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Trump's Travel Ban

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Trump's Travel Ban  Essay

Is one of the most powerful men in the world, also a notorious racist?

On the 27th of January 2017, the President of the United States, Donald Trump, signed the first executive order denying refugees entry into the country and temporarily barring those coming from 7 Muslim-majority countries: Iran, Iraq, Libya, Somalia, Sudan, Syria and Yemen (by Michael D. Shear and Helene Cooper). It was a 90 day visa suspension, excluding visa categories such as diplomats and the UN. This was a move to protect the United States from “radical Islamic terrorists”, as Trump declared.

This issue is controversial even until now, but why? I will explore Trump’s faith perspectives and influences from his political ideologies: how they have influenced the signing of this executive order, and why 84% of GOP republican respondents back Trump’s move (by Steven Shepard). On a global scale, I will compare the Singaporean PAP values with Trump’s, uncovering how both democratic nations contrast in faith and political ideologies that impacts its governance. In addition, I shall express my perspectives on this controversial event and state how it is influenced by my own faith and political ideologies.

Trump denies that this travel ban is under the influence of discrimination against the religion of Islam, but is a move needed “very badly, for security” (By Steve Almasy and Darran Simon, CNN), as he put it in an announcement responding to the travel ban ruling. Donald Trump is a republican, meaning his political ideologies lay far-right on the spectrum, making him conservative. This travel ban fits in well with republican ideologies, one of the main ideologies affirming that a strong national defense is vital (by Despite Trump’s rejection of allegations of him basing this executive order on his personal faith views, what is overseen is how these republican ideologies are derived. Most of these ideologies are influenced by Judeo-Christian ethics, suggesting that Trump’s ban is ultimately influenced by morals learnt from the 10. Commandments – which is what republican ideologies are solely based on (by by Vladimir Minkov).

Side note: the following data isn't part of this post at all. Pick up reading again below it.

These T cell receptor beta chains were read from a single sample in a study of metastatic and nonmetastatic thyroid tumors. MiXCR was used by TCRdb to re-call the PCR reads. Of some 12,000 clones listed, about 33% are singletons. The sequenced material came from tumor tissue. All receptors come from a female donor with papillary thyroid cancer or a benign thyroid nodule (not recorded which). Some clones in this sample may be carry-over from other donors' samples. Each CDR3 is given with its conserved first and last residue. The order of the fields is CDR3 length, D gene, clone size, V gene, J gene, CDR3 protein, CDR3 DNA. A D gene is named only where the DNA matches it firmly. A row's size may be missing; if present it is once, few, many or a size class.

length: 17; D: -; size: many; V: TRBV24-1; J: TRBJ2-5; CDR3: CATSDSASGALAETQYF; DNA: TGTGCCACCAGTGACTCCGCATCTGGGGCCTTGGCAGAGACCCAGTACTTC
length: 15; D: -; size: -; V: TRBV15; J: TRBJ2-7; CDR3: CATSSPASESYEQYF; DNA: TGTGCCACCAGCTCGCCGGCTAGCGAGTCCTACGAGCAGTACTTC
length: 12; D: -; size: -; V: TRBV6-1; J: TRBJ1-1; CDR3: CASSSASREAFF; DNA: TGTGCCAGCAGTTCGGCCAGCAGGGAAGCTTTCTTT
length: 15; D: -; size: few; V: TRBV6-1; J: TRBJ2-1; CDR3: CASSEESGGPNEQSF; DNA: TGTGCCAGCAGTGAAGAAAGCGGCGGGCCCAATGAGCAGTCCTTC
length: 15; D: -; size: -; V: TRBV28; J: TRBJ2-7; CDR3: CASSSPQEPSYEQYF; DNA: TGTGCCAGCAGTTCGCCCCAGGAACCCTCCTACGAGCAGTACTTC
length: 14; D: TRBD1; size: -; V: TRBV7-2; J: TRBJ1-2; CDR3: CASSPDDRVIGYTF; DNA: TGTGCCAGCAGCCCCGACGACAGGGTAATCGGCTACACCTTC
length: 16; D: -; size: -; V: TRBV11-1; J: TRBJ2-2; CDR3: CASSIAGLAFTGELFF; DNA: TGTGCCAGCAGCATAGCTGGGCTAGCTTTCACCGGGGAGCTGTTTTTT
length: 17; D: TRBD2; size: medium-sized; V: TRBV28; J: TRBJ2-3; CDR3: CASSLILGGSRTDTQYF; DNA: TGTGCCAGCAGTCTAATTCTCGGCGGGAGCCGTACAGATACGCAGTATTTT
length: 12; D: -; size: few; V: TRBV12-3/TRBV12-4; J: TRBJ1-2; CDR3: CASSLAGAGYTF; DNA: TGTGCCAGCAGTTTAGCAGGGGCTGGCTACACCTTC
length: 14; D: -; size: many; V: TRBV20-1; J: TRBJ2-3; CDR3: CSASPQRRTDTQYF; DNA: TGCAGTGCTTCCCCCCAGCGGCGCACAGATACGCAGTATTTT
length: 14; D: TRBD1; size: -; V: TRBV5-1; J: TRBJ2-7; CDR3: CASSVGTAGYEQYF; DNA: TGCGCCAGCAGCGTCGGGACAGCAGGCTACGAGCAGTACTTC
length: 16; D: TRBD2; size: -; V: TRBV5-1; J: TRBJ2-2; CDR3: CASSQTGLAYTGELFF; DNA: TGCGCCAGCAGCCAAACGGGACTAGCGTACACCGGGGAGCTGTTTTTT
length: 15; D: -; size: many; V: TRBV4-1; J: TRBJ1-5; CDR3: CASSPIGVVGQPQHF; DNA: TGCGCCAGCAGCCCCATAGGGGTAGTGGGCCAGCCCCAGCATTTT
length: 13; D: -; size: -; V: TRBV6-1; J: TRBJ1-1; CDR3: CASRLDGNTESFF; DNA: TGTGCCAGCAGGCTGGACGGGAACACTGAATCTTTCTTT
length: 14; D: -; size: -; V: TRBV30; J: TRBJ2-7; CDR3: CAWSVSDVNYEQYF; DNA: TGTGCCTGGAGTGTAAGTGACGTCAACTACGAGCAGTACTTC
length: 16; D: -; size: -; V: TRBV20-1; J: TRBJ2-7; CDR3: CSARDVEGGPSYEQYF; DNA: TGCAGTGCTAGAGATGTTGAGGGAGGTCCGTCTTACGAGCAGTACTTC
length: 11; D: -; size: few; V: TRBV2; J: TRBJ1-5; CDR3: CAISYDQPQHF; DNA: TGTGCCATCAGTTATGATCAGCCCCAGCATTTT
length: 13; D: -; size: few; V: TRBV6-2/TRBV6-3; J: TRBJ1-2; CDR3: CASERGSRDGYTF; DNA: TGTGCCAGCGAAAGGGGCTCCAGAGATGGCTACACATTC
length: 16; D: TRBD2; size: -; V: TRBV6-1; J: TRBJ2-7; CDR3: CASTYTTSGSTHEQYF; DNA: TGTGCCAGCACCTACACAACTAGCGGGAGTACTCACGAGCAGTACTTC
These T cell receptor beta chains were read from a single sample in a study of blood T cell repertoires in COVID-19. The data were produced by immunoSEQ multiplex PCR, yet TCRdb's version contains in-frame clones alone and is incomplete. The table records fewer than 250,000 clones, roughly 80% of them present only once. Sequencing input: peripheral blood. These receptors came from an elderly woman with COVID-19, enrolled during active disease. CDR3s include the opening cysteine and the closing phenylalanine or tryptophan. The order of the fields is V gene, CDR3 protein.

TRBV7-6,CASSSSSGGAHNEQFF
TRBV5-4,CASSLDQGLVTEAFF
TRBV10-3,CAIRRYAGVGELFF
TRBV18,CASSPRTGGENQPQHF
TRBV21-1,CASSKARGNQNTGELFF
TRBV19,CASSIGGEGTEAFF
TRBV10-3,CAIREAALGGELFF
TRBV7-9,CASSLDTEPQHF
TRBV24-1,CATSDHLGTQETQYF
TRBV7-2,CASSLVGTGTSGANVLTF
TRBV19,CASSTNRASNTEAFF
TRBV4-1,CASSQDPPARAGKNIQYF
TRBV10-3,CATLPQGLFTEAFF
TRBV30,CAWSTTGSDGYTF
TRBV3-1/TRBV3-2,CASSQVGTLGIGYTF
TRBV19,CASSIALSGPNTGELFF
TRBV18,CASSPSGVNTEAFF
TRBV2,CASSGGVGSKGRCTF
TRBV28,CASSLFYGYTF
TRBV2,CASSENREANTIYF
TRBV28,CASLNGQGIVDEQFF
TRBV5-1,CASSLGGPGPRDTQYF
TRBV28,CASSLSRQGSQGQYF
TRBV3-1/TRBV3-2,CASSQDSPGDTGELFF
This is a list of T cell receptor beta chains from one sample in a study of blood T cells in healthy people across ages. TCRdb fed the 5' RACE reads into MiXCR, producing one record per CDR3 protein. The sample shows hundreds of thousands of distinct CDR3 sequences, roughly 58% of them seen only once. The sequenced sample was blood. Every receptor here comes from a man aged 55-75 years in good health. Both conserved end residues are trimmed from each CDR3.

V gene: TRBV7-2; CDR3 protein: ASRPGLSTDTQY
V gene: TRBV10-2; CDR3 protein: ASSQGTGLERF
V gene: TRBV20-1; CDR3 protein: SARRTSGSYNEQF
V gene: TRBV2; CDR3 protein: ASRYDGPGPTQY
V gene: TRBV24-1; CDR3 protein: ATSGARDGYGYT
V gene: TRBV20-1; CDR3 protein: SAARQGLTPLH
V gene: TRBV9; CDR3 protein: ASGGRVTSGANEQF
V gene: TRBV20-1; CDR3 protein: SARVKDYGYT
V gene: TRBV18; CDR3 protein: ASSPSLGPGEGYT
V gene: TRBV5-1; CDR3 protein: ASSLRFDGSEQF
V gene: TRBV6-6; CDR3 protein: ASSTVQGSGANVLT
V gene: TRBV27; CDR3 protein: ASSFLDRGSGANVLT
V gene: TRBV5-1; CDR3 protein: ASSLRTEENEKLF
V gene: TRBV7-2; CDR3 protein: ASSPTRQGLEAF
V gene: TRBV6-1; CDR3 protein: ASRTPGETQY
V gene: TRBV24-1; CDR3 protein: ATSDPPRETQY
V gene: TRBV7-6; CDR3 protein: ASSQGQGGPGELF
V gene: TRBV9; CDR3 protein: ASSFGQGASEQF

A study conducted by the Pew Research Centre suggests that 70% of Mormons and 56% of Evangelical Christians, both in the religion of Christianity, in North America are republicans (by Benjamin Wormald), therefore a reason for them to the same republic values as Trump. Trump has many more supporters of the travel ban including the 84% of republicans in the GOP (by Shepard, Steven) which is Trump’s political party, who also believe that the executive order “will make the country safer” (By Steve Almasy and Darran Simon). Yet in this controversial situation, one must take into account the 9% of Republicans in the GOP who strongly disapprove of the ban, despite sharing the same political ideologies as Trump and the republicans of America. For example, Senate Major Leader Mitch McConnell illustrates the travel ban as ‘completely inconsistent’ with America’s values and a few other Senators claim that it is necessary to defend religious liberty (by Makarechi, Kia). Senators Marco Rubio and Tim Scott say, “We [GOP party] are equally committed to the defense of religious liberty and our tradition of providing refuge to those fleeing persecution.”

As mentioned earlier, republicans are predominantly conservatives and nationalists, thus they promote traditional ways of governing. These republicans who oppose Trump’s ban are restricted to follow through with their republican political ideologies due to the evolution of the country and society as a whole. A study shows that in the first half of the 20th century, Republican ideologies have altered, responding to the current trend occurring in society (by the Pew Research Centre). In addition to this social influence, Republicans largely have individualistic views, believing in prioritizing an American individual’s needs above all (by Therefore, stressing the priority of security for Americans, over the security of a large group of Muslim refugees.

A poll conducted in 2016 suggest that 58% of all Americans believe that diversity will essentially make the nation a better place (by Bruce Drake and Jacob Poushter). Nevertheless, Donald Trump barring a whole religion from entering the country has a significant impact, causing a divide within the developing diversity, hence a barrier for America to grow as diverse nation. However, we need to fathom the complexity of the travel ban. Long before the travel ban the US had issued an economic embargo on several countries included in the travel ban such as Iran, Sudan and Syria (by the University of Pittsburgh). Consequently, while it appears to be a faith based ban by many, it also seems to overlap with the economic reality.